Fraud and corruption in the power generation industry

Tonight I speak about corruption and fraud in the power generation industry.

The Senate Wind Turbine Inquiry’s final report made 15 important recommendations. Today, I rise to speak in support the Labor senators’ Dissenting report’s fifth recommendation:

that state and territory government consider reforming the current system whereby windfarm developers directly retain acoustic consultants to provide advice on post-construction compliance.

Avoiding noise from wind turbines is an expensive bother that does not hold any appeal to windfarm operators.  Slowing down turbines increases costs and slows down profits.

So I was not surprised to learn that in the seven years of its controversial operation, the adjustments necessary to ensure Cape Bridgewater Windfarm operated in compliance with its planning permit have never been applied.

Mr President, wind farm operators have found a far less expensive and simple process to game the system. They employ compliant “experts.”

In 2006, Marshall Day Acoustics with consultant Christophe Delaire prepared a pre-construction Noise Impact Assessment for the Cape Bridgewater Windfarm.

The report predicted that compliance could not be achieved at Cape Bridgewater windfarm without operating 13 of 29 wind turbines in reduced operational noise modes.

Before it was even built, developers knew this windfarm would operate in breach of permit unless adjustments were made.

But Delaire told the committee of inquiry:

following measurements on site, it was found  that noise optimisation was not required.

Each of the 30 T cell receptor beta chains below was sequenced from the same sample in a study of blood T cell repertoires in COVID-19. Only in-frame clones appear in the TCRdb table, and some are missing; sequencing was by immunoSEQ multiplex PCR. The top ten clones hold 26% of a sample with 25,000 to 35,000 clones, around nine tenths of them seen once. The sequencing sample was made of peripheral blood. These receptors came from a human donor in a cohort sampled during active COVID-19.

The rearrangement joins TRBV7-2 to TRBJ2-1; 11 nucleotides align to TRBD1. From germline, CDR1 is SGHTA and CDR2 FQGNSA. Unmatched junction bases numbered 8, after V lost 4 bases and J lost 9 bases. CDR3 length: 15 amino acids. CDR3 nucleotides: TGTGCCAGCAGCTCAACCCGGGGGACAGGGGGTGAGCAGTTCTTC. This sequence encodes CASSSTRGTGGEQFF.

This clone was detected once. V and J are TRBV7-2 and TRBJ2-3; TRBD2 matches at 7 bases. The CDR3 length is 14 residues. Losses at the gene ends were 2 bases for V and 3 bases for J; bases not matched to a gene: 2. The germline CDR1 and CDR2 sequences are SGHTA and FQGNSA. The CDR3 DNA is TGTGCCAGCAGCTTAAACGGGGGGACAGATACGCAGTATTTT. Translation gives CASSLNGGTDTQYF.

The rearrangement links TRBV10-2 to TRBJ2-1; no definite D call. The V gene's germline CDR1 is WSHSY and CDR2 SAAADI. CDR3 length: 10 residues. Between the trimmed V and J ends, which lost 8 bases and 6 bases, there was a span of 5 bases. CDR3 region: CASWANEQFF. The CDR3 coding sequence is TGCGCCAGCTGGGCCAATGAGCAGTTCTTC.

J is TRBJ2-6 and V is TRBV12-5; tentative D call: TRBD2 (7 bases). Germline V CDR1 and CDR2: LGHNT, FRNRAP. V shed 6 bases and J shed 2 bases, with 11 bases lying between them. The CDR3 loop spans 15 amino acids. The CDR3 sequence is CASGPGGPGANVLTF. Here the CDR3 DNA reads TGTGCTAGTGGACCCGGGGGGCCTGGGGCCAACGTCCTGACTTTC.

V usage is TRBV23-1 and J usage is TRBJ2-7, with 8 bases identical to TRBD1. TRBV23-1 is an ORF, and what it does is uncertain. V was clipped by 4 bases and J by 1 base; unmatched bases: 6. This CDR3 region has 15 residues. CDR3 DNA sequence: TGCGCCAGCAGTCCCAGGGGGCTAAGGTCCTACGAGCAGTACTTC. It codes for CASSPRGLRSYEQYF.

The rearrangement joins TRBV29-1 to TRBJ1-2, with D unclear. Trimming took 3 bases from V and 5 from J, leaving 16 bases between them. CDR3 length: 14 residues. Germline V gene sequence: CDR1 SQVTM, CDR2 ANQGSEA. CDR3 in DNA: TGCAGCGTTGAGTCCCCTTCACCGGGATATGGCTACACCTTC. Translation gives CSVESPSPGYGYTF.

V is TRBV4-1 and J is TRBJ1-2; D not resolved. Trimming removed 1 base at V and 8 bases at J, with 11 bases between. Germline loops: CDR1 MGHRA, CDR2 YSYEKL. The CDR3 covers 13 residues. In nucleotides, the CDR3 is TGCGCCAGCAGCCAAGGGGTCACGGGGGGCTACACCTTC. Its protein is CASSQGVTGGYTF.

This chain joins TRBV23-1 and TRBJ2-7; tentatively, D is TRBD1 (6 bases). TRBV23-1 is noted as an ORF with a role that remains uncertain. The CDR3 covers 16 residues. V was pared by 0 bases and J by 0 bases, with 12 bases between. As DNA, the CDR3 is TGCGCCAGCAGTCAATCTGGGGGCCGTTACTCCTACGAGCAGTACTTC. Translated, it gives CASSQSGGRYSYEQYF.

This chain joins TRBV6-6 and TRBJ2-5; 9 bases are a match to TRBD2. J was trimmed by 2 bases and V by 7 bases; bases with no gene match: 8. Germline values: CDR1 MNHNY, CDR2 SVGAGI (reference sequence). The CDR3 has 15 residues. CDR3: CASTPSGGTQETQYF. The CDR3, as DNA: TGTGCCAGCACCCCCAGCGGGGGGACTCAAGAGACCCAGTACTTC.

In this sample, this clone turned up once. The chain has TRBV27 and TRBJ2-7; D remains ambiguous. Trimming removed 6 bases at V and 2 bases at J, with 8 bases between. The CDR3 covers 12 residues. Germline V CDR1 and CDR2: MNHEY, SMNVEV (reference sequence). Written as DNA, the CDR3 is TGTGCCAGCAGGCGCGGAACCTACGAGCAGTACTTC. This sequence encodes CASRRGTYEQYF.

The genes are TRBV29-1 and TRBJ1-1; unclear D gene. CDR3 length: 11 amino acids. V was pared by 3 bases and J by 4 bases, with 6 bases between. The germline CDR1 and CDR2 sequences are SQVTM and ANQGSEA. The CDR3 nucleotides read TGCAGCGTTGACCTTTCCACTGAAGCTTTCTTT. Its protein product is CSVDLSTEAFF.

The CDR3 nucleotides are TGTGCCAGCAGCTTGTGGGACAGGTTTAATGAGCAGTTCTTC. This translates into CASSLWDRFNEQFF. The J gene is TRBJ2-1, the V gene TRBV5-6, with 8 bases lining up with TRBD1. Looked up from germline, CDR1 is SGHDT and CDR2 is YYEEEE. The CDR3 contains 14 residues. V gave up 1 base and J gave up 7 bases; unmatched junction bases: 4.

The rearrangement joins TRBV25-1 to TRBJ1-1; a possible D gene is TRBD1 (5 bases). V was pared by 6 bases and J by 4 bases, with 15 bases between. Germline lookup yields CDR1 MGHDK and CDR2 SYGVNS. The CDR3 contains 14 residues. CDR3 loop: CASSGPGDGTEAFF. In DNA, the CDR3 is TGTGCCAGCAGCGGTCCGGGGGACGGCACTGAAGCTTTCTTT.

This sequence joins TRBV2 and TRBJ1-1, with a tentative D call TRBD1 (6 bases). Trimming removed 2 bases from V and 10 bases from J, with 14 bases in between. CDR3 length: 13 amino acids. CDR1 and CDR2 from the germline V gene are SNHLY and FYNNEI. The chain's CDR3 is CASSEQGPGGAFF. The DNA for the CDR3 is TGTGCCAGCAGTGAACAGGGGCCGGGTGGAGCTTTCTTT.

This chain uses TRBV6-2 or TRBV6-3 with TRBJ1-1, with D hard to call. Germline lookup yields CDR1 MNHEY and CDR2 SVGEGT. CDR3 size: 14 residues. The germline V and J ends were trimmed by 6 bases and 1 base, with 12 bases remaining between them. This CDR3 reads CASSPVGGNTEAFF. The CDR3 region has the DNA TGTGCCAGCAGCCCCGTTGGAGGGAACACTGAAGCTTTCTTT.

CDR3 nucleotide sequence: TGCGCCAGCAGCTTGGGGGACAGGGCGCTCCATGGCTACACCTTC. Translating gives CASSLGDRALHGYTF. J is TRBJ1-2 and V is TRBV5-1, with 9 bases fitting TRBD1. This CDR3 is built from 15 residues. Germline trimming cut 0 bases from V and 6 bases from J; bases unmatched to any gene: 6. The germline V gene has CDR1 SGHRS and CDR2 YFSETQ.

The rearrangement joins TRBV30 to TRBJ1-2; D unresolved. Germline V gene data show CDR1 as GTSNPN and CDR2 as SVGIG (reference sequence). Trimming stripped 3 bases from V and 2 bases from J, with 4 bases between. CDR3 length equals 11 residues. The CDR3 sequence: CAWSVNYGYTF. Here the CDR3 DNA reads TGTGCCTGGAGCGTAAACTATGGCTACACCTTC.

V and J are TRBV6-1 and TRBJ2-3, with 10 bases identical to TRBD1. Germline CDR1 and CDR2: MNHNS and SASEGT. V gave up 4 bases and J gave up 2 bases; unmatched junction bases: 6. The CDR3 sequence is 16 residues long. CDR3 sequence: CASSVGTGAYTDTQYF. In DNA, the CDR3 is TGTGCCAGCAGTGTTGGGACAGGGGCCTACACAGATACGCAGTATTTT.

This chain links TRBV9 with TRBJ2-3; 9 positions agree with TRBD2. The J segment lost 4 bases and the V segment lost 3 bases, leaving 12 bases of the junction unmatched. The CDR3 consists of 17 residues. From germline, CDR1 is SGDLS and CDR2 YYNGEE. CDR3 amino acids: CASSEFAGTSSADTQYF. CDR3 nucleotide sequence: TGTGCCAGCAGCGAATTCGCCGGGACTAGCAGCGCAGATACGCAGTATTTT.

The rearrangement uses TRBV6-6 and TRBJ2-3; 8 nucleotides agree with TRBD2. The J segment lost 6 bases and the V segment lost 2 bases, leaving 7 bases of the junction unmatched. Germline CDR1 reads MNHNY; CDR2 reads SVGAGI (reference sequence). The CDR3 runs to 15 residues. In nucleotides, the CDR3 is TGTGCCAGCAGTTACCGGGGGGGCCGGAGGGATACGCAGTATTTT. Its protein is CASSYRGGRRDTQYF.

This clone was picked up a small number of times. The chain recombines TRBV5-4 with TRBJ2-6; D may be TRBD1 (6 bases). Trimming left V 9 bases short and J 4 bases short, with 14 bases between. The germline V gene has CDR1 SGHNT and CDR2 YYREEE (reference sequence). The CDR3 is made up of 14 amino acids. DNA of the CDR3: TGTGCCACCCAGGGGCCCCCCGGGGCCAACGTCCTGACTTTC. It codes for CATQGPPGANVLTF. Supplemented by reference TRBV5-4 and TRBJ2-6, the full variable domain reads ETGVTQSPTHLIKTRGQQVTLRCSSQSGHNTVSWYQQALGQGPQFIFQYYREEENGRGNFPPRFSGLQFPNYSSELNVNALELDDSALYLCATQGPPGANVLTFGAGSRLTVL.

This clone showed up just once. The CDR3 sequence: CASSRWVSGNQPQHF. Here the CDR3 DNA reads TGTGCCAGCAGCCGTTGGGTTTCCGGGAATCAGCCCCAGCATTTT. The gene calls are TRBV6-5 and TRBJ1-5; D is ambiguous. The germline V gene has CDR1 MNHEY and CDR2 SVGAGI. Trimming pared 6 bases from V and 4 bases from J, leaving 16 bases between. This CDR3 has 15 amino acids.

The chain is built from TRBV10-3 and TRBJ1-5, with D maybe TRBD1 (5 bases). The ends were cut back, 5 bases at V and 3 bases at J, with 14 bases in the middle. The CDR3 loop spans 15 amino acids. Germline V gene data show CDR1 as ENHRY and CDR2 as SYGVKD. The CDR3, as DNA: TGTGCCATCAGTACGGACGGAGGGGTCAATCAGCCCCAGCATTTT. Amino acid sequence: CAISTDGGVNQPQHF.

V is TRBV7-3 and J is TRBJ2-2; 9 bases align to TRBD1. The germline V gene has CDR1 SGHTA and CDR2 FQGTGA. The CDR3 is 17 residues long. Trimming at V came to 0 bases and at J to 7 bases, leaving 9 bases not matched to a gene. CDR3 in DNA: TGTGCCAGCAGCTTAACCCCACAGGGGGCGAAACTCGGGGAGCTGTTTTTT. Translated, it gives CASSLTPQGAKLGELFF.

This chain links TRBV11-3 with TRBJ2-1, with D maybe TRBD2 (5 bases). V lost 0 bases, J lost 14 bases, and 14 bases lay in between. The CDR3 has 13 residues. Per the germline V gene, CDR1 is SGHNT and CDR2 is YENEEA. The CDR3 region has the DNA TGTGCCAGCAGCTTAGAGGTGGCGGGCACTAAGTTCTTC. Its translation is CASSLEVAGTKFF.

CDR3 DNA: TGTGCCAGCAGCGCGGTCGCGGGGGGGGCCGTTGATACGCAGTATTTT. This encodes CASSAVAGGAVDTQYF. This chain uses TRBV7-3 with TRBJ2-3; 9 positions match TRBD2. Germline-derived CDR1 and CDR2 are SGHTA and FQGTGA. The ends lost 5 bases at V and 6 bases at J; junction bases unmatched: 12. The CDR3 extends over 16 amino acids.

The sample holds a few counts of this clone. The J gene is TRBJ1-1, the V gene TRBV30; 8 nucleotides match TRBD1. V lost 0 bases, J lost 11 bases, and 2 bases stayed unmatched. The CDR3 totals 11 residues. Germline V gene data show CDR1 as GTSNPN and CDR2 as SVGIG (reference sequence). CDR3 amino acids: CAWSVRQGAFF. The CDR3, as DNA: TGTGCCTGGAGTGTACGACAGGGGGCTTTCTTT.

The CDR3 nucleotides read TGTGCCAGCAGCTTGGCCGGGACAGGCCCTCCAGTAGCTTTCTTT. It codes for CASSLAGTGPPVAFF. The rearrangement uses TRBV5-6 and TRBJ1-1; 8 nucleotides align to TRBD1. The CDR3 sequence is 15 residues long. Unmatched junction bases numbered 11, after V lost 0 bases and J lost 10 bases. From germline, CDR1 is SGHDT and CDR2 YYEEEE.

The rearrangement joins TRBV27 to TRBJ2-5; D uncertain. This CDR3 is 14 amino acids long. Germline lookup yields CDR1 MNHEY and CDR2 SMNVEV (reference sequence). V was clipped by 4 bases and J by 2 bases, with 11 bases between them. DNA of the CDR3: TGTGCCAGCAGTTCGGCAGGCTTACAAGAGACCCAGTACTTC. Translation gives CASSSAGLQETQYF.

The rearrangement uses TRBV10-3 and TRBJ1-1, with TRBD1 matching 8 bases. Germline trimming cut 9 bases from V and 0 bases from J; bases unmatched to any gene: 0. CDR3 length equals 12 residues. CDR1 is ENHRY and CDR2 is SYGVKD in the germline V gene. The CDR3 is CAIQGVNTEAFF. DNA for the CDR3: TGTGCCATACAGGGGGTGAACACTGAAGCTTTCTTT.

How did Delaire’s “expert” pre-construction and post construction reports come to draw such contrasting conclusions?

The answer is simple.  Pacific Hydro didn’t noise optimise turbines at Cape Bridgewater because they knew they wouldn’t have to!  They only had to commission a post-construction noise report to say the windfarm was compliant.

On both occasions, Pacific Hydro got exactly the report they wanted from MDA.  But the compliance assessments were not compliant with the standard and neither were the reports!

Questions of multiple reports reaching opposite conclusions were raised at the Portland Hearing.

During the Cape Bridgewater windfarm’s noise monitoring program, measurements were taken every month and monthly noise reports were generated to assess compliance at dwellings.

Let’s look at a few from House 63.

October 2008: “windfarm noise levels exceed the NZ noise limits.”

June 2009:  “the NZ limits are significantly exceeded”.

July 2009: “the NZ limits are significantly exceeded”.

MDA’s original reports identified noncompliance at multiple homes and every wind speed.

This didn’t satisfy the client.

On 22 July, MDA reissued revised monthly reports for every house and every month.  These reports were to Pacific Hydro’s satisfaction (but not the permit’s.)

The reissued versions for October and July said: there is reasonable correlation between measured noise levels and wind speeds.